2013 Subaru Impreza Road Test and Review: Engines and Fuel Economy
- No changes for 2013
A long-standing Subaru characteristic is a 4-cylinder or 6-cylinder “boxer” engine, so named for its horizontally opposed cylinder structure in which the pistons jab outward from the crankshaft like the fists of a prizefighter. Boxer engines are also called “flat-fours” and “flat-sixes” because, unlike an inline- or V-type engine, they lay flatter within the engine bay. A byproduct of such design is a lower center of gravity, which contributes to greater stability and improved handling.
The boxer engine in the 2013 Impreza is a 2.0-liter 4-cylinder developing 148 horsepower and 145 lb.-ft. of torque, paired with a 5-speed manual gearbox or a Lineartronic continuously variable transmission (CVT). This engine makes the Impreza a Partial Zero Emission Vehicle (PZEV), and is rated by the EPA to get 28 mpg in combined driving with the manual transmission and 30 mpg with the CVT. I averaged 26.4 mpg and spent most of my time driving on the highway. That’s not in the same neighborhood as 30 mpg, but is still pretty good for what Subaru calls “the most fuel-efficient all-wheel-drive car in America.”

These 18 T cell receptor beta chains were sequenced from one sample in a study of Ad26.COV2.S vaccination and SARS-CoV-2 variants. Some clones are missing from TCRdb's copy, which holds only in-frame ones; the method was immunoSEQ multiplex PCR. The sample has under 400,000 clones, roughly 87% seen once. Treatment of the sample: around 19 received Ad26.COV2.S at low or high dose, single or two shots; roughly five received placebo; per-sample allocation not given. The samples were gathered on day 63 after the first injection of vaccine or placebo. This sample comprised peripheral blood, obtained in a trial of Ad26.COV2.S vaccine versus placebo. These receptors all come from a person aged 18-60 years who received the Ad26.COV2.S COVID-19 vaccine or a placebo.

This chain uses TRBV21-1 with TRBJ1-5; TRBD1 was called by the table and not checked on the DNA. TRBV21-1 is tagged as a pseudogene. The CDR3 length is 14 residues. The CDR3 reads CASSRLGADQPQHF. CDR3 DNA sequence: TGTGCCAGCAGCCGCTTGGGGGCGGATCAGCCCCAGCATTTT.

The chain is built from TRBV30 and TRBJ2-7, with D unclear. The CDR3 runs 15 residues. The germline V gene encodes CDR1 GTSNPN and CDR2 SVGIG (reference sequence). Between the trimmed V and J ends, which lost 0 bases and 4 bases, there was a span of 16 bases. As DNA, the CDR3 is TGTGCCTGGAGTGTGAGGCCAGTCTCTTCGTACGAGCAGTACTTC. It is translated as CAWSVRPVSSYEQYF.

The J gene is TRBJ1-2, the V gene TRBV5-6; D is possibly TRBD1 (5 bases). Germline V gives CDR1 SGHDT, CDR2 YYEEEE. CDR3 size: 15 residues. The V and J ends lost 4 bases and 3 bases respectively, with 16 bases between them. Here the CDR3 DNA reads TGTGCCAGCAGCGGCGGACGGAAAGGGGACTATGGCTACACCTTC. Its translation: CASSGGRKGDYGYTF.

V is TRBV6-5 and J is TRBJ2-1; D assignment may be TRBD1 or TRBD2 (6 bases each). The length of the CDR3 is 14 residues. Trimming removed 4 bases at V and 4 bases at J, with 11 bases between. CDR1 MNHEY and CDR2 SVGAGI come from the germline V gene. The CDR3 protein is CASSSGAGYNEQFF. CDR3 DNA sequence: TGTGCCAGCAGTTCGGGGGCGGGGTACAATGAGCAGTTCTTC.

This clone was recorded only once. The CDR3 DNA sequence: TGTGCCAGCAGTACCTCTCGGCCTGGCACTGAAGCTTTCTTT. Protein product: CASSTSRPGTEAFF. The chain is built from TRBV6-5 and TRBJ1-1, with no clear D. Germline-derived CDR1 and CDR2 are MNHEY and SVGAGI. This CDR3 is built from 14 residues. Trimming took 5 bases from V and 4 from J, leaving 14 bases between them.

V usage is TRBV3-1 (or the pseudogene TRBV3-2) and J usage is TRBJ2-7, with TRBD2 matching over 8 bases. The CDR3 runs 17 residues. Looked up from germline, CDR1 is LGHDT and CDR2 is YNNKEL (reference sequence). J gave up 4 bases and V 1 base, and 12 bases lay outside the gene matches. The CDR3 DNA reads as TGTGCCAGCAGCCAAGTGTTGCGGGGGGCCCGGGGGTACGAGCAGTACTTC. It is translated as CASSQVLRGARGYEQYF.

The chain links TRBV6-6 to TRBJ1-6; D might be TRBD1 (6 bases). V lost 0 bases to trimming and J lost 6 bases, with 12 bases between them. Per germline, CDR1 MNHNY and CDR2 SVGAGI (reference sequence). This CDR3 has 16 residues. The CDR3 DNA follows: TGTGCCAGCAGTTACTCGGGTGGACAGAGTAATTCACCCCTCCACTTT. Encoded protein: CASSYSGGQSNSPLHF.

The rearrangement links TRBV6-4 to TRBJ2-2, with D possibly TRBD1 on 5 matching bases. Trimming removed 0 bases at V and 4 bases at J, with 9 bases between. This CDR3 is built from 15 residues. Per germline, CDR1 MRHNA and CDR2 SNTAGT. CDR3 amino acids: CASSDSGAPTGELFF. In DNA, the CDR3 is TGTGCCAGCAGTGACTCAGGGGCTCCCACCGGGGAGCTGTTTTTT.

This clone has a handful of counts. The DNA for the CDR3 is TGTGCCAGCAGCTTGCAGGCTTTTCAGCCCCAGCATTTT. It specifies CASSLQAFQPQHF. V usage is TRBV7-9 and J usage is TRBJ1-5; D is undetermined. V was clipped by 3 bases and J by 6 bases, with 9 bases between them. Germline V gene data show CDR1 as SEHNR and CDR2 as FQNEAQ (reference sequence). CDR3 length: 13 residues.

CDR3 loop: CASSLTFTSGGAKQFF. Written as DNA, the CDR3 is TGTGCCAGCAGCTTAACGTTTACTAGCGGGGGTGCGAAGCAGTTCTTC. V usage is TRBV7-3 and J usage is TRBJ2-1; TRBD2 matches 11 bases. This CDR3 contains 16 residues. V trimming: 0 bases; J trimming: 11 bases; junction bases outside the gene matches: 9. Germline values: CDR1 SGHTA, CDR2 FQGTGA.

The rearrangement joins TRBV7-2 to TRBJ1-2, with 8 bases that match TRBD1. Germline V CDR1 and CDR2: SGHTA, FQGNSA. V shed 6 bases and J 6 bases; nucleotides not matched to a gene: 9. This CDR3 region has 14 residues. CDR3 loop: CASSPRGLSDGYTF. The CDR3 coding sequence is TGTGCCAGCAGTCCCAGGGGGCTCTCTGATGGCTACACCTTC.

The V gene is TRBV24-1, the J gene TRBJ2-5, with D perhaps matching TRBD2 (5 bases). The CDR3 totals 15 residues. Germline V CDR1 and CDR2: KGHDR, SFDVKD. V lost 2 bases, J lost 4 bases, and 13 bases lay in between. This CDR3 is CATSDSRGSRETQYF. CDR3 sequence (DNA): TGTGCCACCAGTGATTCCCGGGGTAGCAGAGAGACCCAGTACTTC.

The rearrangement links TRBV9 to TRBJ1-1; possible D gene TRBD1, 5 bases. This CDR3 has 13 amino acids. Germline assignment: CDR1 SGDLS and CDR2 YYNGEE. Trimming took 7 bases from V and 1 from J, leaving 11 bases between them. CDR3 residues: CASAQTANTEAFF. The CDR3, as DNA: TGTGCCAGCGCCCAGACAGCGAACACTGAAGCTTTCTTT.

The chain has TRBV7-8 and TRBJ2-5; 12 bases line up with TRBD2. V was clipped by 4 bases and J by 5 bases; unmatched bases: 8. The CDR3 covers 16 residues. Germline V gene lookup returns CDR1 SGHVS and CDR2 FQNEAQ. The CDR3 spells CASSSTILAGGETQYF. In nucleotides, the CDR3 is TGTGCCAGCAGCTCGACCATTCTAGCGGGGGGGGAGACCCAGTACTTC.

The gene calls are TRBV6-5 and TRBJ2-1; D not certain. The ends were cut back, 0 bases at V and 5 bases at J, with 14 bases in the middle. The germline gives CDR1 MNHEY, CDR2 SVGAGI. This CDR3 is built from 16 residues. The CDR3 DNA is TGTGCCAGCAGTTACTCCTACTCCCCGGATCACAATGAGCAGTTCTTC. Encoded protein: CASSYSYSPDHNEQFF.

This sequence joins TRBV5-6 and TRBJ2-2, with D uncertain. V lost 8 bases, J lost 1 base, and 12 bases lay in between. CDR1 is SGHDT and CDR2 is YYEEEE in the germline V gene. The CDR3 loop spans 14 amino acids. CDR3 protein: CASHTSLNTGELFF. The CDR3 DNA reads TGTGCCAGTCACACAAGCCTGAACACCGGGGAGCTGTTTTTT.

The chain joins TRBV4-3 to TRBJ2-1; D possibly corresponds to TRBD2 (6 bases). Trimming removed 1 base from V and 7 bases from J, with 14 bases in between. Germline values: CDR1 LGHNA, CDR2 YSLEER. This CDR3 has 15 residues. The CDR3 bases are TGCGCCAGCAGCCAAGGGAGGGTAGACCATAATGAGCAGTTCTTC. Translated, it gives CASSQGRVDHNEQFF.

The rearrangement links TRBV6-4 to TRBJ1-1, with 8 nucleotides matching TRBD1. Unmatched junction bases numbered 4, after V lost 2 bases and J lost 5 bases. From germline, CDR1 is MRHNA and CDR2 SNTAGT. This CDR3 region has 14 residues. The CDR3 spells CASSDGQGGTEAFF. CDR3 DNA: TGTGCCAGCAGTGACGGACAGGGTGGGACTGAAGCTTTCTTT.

All-wheel drive, a rarity in small cars, is standard equipment. Imprezas equipped with a manual transmission have a continuous AWD system that splits engine power 50:50 between the front and rear wheels via a viscous-coupling locking center differential. If the front or rear wheels slip, the system automatically routes more power to ones with grip. Versions with a CVT, like my test car, have an Active Torque Split AWD system that delivers power to the Impreza’s front wheels until they slip, at which point the system automatically distributes power to the rear wheels.